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feeble

[fee-buh l]
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adjective, fee·bler, fee·blest.
  1. physically weak, as from age or sickness; frail.
  2. weak intellectually or morally: a feeble mind.
  3. lacking in volume, loudness, brightness, distinctness, etc.: a feeble voice; feeble light.
  4. lacking in force, strength, or effectiveness: feeble resistance; feeble arguments.
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Origin of feeble

1125–75; Middle English feble < Old French, variant of fleible (by dissimilation) < Latin flēbilis lamentable, equivalent to flē(re) to weep + -bilis -ble
Related formsfee·ble·ness, nounfee·blish, adjectivefee·bly, adverbnon·fee·ble, adjectivenon·fee·ble·ness, nounnon·fee·b·ly, adverbun·fee·ble, adjectiveun·fee·ble·ness, nounun·fee·b·ly, adverb

Synonyms

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1. See weak.
Dictionary.com Unabridged Based on the Random House Unabridged Dictionary, © Random House, Inc. 2018

Examples from the Web for feebly

Contemporary Examples

Historical Examples

  • He looked upward with a radiant expression, and feebly pressed her hand.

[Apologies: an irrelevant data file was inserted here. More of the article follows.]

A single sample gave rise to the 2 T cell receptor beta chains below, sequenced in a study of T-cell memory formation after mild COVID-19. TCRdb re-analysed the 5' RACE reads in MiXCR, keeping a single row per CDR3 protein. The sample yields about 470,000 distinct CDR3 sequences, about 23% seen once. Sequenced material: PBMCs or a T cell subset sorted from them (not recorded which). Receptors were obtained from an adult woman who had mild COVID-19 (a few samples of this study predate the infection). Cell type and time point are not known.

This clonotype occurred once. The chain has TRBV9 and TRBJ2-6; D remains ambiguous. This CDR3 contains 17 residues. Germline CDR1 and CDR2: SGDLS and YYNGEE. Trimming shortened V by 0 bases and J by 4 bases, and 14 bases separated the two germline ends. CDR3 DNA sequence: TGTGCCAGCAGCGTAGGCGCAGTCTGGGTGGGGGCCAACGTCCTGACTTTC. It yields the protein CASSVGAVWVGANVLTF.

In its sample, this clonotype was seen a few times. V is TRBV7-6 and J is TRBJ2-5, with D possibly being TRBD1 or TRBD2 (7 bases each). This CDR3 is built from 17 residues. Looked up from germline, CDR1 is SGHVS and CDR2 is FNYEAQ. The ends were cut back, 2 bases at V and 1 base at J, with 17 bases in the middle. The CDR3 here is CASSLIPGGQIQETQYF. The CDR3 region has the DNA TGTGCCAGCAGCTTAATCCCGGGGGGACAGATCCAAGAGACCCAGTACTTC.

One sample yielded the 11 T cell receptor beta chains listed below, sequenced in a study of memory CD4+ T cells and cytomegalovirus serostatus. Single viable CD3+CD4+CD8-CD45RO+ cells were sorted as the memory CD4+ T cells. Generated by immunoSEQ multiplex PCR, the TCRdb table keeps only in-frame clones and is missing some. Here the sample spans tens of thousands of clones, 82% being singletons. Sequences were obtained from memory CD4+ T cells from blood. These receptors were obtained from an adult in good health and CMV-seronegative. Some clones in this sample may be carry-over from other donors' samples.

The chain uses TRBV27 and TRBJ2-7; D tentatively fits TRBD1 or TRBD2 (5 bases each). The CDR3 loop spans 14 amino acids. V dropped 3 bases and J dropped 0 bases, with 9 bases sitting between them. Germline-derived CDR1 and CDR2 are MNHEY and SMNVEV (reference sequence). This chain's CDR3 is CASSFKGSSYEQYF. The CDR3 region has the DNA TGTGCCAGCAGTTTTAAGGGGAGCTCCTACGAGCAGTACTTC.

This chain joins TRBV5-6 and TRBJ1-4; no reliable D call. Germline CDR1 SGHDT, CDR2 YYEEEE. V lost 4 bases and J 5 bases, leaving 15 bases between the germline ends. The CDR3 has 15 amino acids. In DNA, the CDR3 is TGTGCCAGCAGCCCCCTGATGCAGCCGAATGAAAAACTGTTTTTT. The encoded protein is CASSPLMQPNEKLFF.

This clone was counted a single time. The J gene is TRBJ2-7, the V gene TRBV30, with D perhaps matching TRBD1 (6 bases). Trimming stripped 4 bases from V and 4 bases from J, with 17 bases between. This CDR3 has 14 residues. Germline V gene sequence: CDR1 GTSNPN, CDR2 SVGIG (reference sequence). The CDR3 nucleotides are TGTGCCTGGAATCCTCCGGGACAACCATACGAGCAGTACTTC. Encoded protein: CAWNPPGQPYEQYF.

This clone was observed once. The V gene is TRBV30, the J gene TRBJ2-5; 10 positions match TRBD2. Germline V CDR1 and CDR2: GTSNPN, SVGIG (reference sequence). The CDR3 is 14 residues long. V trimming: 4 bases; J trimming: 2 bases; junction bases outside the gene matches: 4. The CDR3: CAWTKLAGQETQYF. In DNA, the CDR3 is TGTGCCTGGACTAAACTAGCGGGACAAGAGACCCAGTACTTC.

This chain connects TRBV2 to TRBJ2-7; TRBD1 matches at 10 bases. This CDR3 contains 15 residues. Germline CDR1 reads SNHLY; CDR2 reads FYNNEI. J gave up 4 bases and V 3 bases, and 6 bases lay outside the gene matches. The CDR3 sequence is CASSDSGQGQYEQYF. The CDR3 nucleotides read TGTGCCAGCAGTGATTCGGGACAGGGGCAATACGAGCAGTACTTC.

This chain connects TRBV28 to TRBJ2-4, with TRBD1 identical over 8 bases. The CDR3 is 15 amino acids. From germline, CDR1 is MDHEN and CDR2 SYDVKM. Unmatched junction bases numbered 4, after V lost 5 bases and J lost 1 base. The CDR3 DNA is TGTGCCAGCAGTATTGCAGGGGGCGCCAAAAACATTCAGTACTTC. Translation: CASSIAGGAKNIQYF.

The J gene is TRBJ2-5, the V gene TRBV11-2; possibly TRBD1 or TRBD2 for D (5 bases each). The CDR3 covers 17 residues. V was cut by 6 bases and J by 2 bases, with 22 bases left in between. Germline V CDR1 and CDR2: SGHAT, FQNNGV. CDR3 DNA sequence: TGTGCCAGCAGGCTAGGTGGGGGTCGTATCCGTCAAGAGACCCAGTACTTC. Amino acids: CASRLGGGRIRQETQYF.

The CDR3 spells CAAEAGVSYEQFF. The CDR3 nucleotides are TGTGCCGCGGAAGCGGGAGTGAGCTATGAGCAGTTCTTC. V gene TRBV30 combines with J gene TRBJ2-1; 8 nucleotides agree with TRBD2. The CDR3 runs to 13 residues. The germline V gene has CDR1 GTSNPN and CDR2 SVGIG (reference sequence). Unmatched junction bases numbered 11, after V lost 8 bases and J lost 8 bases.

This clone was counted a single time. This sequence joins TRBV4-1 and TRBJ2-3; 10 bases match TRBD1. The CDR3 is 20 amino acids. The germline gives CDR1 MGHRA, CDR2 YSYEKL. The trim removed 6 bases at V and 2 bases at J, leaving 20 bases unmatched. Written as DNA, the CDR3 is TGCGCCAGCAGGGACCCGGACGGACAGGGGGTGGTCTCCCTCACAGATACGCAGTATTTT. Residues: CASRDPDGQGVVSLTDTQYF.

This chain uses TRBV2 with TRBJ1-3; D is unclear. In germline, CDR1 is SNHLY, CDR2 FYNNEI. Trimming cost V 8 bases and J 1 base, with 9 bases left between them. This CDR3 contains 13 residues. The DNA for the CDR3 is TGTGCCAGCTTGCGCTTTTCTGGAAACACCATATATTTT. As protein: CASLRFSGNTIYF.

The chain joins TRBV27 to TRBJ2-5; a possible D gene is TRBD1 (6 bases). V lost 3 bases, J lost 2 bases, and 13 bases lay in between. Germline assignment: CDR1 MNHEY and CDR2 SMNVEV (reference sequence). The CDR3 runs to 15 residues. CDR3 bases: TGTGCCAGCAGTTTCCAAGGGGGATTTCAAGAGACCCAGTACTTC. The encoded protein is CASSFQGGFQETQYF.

Philothea

    Lydia Maria Child

  • But the mind of Ho-tai had begun to come back to him, feebly as from a far journey.

    The Trail Book

    Mary Austin

  • She but feebly blamed me, when she spoke, for not hearing what Mr. Solmes had to say.

    Clarissa, Volume 2 (of 9)

    Samuel Richardson

  • Great was her happiness on feeling that he feebly returned the clasp.

  • John looked up, and seeing who it was, feebly held out his hand.


British Dictionary definitions for feebly

feeble

adjective
  1. lacking in physical or mental strength; frail; weak
  2. inadequate; unconvincingfeeble excuses
  3. easily influenced or indecisive
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Derived Formsfeebleness, nounfeebly, adverb

Word Origin

C12: from Old French feble, fleible, from Latin flēbilis to be lamented, from flēre to weep
Collins English Dictionary - Complete & Unabridged 2012 Digital Edition © William Collins Sons & Co. Ltd. 1979, 1986 © HarperCollins Publishers 1998, 2000, 2003, 2005, 2006, 2007, 2009, 2012

Word Origin and History for feebly

adv.

late 13c., from feeble + -ly (2).

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feeble

adj.

late 12c., from Old French feble (12c., Modern French faible) "weak, feeble," from Latin flebilis "lamentable," literally "that is to be wept over," from flere "weep, cry, shed tears, lament," from PIE *bhle- "to howl" (cf. bleat). The first -l- was dropped in Old French by dissimilation. The noun meaning "feeble person" is recorded from mid-14c.

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Online Etymology Dictionary, © 2010 Douglas Harper